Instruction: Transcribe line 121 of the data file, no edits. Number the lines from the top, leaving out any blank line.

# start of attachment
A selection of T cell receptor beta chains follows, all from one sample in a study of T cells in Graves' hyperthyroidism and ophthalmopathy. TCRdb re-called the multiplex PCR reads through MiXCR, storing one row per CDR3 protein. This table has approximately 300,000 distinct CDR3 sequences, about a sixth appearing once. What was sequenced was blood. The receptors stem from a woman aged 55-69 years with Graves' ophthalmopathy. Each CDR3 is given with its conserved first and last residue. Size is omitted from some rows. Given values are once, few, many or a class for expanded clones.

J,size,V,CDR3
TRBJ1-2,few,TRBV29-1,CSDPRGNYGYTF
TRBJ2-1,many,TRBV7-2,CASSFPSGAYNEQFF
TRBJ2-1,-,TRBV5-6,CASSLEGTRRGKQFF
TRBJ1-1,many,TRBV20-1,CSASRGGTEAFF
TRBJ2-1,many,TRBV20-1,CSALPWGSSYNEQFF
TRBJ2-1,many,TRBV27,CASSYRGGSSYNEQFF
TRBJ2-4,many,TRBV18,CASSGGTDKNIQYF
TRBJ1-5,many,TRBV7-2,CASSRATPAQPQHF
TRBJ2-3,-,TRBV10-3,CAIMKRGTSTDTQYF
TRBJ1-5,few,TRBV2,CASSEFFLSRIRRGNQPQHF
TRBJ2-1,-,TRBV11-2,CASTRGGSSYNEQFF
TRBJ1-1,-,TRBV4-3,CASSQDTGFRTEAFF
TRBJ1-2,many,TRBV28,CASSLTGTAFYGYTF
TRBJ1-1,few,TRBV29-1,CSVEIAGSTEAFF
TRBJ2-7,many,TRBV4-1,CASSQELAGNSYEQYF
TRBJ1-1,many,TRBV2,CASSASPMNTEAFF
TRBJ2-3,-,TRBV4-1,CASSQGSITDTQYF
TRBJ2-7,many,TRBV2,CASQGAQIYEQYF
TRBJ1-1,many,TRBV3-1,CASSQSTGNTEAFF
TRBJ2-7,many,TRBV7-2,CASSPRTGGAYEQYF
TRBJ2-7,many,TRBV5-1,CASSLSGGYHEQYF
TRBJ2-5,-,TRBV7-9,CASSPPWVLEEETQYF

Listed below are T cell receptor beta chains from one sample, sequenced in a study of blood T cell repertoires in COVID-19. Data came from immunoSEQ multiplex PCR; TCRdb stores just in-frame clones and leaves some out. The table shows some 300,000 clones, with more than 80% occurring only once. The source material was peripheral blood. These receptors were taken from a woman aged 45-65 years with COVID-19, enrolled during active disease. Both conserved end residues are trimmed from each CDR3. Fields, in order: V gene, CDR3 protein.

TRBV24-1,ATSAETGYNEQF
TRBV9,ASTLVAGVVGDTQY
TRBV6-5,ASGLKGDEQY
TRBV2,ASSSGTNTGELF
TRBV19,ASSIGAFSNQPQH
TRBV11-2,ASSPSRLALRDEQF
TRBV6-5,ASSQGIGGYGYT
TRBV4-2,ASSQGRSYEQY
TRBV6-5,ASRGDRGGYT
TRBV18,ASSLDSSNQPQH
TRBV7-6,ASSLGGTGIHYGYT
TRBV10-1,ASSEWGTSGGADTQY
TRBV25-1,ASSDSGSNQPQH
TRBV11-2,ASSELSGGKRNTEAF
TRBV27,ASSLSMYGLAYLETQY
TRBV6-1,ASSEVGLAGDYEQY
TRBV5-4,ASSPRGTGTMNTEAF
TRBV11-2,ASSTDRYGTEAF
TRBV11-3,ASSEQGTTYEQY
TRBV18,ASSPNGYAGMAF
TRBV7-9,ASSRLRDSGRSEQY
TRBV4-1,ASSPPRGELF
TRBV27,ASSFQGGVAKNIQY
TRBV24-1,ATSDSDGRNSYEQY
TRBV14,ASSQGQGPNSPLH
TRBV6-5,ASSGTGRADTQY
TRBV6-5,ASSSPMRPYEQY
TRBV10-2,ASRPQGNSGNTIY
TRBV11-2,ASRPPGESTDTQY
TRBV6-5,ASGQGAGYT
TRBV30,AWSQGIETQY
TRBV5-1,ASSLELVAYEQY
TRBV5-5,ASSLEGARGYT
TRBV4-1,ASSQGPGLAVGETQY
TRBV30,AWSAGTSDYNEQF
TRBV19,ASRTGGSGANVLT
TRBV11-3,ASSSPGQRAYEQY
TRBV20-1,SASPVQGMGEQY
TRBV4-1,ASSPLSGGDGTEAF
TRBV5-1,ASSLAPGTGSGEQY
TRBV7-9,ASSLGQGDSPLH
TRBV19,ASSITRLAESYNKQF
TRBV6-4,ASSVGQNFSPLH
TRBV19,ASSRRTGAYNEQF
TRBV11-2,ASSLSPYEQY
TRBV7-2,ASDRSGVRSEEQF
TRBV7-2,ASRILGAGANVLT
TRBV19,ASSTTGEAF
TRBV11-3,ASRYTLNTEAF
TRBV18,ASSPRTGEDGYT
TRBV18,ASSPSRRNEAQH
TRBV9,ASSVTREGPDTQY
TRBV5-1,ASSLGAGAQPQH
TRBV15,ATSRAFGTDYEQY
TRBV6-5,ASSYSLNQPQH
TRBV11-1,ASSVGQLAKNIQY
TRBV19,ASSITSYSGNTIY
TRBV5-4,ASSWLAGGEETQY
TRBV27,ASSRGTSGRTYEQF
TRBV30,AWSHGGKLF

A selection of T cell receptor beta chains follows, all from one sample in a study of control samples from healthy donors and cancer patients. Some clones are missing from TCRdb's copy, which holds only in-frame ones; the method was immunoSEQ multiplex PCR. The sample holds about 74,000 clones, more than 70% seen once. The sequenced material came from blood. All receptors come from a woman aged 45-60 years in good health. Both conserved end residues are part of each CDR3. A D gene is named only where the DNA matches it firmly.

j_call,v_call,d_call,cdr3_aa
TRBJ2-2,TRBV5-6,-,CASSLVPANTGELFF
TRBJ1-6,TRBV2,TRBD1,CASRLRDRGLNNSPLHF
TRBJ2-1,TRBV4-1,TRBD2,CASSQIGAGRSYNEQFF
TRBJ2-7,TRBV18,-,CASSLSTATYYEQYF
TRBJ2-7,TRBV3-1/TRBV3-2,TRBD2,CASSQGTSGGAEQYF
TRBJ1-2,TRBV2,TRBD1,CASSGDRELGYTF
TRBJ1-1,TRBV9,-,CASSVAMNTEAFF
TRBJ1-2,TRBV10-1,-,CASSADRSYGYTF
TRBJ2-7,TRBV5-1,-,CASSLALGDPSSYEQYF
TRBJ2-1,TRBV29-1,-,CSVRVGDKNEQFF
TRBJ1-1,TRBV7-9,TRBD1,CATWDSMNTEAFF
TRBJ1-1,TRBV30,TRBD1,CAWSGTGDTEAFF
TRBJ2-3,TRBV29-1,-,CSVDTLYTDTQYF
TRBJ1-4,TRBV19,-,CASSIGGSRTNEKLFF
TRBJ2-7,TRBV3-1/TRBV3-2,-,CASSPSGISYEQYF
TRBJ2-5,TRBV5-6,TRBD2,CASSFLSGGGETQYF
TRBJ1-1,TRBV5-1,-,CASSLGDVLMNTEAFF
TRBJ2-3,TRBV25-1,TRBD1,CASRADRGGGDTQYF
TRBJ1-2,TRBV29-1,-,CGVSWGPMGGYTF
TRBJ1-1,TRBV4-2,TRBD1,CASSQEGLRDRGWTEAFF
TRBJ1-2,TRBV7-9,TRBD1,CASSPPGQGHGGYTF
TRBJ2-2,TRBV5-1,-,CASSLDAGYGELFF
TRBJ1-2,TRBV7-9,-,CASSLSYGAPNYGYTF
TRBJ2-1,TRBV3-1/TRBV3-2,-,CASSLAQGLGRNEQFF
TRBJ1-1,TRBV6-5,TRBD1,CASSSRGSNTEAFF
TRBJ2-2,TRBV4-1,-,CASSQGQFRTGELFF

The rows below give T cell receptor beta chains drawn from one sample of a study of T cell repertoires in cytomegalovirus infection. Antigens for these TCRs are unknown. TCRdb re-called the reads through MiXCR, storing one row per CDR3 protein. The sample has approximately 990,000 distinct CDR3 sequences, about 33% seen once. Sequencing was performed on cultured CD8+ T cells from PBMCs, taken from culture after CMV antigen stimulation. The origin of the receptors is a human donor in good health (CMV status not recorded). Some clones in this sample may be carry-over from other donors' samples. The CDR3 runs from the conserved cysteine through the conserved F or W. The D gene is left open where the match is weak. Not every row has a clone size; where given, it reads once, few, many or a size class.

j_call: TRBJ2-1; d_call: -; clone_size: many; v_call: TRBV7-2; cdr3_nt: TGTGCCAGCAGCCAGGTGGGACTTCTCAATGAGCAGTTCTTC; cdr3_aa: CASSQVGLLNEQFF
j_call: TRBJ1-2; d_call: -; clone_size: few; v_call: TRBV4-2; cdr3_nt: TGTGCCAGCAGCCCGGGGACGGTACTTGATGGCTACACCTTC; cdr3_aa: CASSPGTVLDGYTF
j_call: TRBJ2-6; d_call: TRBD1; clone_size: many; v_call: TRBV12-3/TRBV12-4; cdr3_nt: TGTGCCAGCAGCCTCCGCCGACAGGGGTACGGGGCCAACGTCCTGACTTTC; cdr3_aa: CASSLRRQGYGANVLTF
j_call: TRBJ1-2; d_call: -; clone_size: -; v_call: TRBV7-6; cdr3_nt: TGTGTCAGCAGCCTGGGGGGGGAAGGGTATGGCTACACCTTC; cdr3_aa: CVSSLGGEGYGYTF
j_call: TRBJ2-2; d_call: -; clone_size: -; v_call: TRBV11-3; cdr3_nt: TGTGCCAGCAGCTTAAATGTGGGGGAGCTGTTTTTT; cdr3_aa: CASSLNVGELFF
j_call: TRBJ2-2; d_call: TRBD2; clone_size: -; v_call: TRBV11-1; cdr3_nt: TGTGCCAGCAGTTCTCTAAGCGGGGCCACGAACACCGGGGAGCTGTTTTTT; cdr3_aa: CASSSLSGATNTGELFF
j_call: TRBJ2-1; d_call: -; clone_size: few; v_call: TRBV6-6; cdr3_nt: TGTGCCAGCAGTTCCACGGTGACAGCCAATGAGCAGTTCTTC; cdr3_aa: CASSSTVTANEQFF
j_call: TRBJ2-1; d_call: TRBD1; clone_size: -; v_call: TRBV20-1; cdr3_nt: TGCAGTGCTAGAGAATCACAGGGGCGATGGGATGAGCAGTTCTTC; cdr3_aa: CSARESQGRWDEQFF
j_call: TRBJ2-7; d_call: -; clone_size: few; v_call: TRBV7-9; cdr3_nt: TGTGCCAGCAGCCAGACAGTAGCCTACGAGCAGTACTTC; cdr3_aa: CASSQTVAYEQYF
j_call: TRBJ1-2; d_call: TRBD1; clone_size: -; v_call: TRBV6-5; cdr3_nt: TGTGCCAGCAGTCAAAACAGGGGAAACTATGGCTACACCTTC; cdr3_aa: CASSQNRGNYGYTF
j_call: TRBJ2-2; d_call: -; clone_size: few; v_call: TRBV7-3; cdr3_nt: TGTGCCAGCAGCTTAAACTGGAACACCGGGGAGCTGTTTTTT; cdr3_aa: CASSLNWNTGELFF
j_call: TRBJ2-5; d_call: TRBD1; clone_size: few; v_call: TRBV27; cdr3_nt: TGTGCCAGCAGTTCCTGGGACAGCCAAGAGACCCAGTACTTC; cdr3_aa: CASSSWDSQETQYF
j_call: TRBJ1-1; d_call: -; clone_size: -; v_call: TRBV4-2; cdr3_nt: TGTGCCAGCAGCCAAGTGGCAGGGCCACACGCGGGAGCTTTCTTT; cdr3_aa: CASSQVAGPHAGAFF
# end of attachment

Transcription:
j_call: TRBJ2-1; d_call: -; clone_size: few; v_call: TRBV6-6; cdr3_nt: TGTGCCAGCAGTTCCACGGTGACAGCCAATGAGCAGTTCTTC; cdr3_aa: CASSSTVTANEQFF